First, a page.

I will be opening a small coffee shop in England. We will be heavily focused  on producing great coffee ( Synesso Cyncra + Anfim Super Caimano combo)  and we are going to use beans from one of the best roasters in England.

 

I make espresso based drinks at home for myself. I've read lots on the internet and bought many books on the subject of coffee and coffee.business BUT I have never worked in a coffee shop before.

 

My aim is simple : To make the best coffee in the town. Sooo the questions is  "Shall I hire an experienced  Barista from the beginning "  or  I train myself and all the other beginners and hope we get to a decent standard in a few months?

 

The shop is due to open in about 4-5 weeks.

 

As usual, thanks for all responses in advance.

 

Cheers

 

Dav

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What is HasBean offering? Most specialty roasters have some sort of barista training program, some offering this service for free to their wholesale clients, others at a nominal fee. This also keeps anyone from "shoehorning" the coffee you've chosen into their preconceptions about brewing. All roasters have a slightly different roast style, and only they know their own coffee well enough to recommend how to brew it with any sort of consistency and reliability (saving those baristas with experience brewing multiple roasters' coffees). Trust your roaster to steer you the right way here, as they want you to represent their coffee in the best light possible.

Also, training is an ongoing process, and it's never finished. See what they have to offer after the initial "Espresso 101" session. How do they follow up? How willing are you to follow up?

There are some great names here with great reputations giving you great advice, so take what is useful to your vision and run with it. I especially agree with Mr Caragay, as he has both the taste and experience with multiple coffee roasters' offerings to back his advice up. Chris Deferio's advice is spot-on, too, which is what we'd expect from someone with so much experience in the industry.
it seems everyone agrees and I absolutely encourage you to hire a well experienced barista with FANTASTIC references. (just because they have experience it does not mean they are good) IF you can get your hands on more than one than jump on it.
the stronger, knowledgeable and experienced your staff is the better the shop as a whole can serve the coffee to its potential.

then I would try talking to the roaster,as a team go to labs, cupping's, ANYthing informative or constructive. Working with them should help all of you get on the same page, as a barista I would LOVE this.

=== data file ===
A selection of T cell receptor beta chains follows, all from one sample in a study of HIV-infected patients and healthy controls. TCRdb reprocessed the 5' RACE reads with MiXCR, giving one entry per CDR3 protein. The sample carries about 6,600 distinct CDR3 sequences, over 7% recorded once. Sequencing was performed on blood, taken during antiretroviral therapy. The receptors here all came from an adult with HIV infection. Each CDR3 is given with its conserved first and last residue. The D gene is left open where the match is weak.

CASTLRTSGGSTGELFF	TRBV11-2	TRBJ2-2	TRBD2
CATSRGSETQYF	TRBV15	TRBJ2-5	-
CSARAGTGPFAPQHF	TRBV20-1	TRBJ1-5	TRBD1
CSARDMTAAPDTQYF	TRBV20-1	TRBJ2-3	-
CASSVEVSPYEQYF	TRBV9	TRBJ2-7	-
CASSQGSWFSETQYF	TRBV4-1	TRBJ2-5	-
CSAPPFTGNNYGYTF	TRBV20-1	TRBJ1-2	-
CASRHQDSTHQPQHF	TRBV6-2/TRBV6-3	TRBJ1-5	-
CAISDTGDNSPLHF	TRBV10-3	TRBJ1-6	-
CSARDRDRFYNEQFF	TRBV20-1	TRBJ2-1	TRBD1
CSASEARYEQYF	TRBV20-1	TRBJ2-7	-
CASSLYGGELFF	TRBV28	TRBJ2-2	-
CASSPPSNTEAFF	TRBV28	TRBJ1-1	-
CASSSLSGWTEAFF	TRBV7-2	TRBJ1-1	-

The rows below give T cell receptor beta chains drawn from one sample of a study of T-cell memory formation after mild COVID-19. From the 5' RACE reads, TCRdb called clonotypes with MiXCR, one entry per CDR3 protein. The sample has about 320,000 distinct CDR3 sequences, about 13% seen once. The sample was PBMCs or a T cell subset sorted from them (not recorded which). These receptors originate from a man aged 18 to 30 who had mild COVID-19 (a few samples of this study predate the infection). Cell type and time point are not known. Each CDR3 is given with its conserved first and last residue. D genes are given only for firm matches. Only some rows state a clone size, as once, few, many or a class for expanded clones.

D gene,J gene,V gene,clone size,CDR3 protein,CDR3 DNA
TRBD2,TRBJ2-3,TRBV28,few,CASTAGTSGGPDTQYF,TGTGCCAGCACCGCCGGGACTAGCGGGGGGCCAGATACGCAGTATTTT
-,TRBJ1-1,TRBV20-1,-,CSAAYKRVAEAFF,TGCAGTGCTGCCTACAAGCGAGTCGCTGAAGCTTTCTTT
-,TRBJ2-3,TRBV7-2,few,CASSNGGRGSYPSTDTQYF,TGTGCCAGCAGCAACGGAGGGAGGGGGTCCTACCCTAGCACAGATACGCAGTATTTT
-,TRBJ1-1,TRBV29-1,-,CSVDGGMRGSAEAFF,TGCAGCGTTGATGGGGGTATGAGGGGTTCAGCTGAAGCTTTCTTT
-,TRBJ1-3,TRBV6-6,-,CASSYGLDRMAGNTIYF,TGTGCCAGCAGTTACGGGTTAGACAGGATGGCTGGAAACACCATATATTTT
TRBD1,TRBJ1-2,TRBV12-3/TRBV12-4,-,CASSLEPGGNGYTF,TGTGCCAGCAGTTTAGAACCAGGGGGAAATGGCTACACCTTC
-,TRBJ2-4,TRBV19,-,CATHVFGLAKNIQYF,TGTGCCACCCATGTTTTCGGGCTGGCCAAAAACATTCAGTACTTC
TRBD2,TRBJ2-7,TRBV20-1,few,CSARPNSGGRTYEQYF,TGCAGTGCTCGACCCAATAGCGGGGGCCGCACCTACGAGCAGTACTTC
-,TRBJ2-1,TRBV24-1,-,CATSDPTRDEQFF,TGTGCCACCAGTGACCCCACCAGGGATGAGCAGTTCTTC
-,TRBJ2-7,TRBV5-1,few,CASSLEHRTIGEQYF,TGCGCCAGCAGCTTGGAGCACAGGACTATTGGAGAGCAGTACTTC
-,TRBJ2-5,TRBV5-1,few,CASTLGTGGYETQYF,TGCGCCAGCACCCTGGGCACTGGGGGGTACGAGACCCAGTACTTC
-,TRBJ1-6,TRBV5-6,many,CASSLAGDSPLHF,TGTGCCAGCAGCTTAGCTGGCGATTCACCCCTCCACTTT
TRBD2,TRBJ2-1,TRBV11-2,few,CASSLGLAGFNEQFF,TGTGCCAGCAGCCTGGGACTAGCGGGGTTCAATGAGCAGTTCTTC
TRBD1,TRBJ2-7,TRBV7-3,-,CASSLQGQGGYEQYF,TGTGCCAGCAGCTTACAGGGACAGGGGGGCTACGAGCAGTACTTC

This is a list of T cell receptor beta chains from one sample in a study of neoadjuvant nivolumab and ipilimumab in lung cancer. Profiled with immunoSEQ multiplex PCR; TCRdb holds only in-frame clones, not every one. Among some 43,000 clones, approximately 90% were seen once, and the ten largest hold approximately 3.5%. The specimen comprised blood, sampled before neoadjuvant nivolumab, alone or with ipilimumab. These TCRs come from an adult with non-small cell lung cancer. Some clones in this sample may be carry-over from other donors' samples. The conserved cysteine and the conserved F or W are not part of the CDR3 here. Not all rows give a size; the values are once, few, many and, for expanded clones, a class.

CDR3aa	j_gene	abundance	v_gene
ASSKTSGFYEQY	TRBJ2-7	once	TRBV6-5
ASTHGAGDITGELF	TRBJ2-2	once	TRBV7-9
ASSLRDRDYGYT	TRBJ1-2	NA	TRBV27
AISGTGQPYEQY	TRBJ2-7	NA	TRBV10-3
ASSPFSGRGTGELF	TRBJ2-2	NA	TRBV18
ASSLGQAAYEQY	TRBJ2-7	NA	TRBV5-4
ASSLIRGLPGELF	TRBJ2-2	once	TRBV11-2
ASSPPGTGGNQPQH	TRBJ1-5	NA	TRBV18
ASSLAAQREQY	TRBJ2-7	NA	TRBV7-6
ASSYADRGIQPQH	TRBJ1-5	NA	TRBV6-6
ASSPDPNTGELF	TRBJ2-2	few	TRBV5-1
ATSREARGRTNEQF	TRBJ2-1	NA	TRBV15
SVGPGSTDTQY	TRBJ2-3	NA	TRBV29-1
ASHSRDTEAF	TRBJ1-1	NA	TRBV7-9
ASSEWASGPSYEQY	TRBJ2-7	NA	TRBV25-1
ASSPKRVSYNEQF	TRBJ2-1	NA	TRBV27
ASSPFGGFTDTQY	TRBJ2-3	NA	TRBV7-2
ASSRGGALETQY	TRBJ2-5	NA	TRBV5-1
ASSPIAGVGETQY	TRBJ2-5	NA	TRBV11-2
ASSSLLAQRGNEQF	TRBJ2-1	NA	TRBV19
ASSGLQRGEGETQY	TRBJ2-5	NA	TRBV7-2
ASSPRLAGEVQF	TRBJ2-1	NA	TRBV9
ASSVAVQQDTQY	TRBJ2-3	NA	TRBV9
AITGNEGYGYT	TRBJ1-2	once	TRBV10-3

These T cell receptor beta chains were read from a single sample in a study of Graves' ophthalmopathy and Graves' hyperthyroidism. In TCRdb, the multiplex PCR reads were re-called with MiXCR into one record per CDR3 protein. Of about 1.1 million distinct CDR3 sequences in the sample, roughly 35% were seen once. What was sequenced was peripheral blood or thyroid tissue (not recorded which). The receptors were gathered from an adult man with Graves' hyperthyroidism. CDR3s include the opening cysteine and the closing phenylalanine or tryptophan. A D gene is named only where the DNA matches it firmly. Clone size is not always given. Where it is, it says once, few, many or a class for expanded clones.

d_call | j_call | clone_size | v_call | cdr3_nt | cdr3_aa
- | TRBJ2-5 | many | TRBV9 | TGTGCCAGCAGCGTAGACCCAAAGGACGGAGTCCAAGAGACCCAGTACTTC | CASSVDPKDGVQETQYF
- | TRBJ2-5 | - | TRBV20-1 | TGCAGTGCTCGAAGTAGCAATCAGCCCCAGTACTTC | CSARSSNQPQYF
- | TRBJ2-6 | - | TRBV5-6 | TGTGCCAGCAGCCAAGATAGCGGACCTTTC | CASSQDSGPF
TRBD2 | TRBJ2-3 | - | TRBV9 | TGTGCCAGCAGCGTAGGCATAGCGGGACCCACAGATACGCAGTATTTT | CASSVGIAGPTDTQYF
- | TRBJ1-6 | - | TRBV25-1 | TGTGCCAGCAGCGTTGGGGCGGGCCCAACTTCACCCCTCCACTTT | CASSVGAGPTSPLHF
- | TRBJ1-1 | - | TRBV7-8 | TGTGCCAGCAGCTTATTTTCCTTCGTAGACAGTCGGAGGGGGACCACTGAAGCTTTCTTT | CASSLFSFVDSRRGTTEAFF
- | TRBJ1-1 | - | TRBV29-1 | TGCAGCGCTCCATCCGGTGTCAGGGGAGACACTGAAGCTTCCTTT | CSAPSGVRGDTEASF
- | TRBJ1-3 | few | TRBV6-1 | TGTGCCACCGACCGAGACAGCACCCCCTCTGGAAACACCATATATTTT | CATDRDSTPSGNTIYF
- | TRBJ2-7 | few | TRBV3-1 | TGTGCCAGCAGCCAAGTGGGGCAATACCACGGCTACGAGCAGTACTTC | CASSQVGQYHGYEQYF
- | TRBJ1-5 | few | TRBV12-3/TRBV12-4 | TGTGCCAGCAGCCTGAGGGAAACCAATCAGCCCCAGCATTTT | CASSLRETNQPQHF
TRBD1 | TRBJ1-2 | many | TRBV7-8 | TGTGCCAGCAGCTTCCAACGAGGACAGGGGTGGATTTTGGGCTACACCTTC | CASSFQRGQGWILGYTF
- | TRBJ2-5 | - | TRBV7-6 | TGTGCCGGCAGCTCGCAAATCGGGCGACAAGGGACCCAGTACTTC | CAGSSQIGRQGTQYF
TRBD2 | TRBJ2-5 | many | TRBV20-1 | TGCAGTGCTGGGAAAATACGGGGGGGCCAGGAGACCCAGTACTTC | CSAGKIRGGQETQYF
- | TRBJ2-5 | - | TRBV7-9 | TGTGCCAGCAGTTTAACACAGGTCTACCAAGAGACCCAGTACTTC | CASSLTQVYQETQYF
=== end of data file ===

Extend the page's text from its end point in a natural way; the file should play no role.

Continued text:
that would be a good place to start. I wish you luck with your shop and would love to come England and maybe snag a few shifts from you!
-sumi

Somehow I missed this reply, sorry bout that John. I agree completely. I started out about 18 months ago with the idea of opening a shop. Then wrote a rough draft business plan and had it reviewed by a consultant who also writes in here from time to time. He gave me a list of things to do to prepare - including coffee school, cupping (monthly for the most part), constant reading about coffee, visiting shops, and practicing brewing methods (daily), been to coffee farms, SCAA events and training,.... The only thing I could not do was get a job as a barista. However, I tried. I know exactly what I want for my shop regarding quality of product, and quality of customer service. And, I have several years of business experience. The bookkeeping stuff and management is second nature.

 

What I want from an employee is to follow 'my" business model, feel comfortable behind the espresso machine under pressure, and to work quickly and efficiently. I will hire an experienced barista that is willing to adapt to my model and perhaps bring new ideas to the table. If the barista has some bad habits, they will be corrected quickly. On the other hand, I will also hire someone with little coffee knowledge if they have shown interest in learning. That person can start behind the register and train to become a barista. I intend to train and learn on a daily basis.

 


John P said:

I have to strongly echo what Deferio and Brady have said. Deferio is one of the most respected professionals in the business, and knows what he is talking about.

What I would add to both the OP and Dennis is "What's the rush?" It seems like many new owners, more often younger than older, tend to be impatient about their opening. We took two years from inception of idea until opening. 18 months was finding the right space and negotiating a proper lease, and the entire time was used studying, attending trade shows, classes, and traveling to various caffe to see how the best did it.

How you prepare prior to opening is the most crucial aspect of your business, and lack of preparation is the single greatest reason why people fail. Knowledge of how and why a particular location is good, and if the lease is right, small business management, and accounting skills, training skills, and knowledge and expertise of craft. Once you open it's not the time to learn the ropes, it's the time to continue to pull away from everyone else. Do yourself (selves) a favor and take whatever time is necessary for YOU to become the expert, and delay your openings. You will fare much better in the long run if you do.

Frankly, without it, you might not survive.

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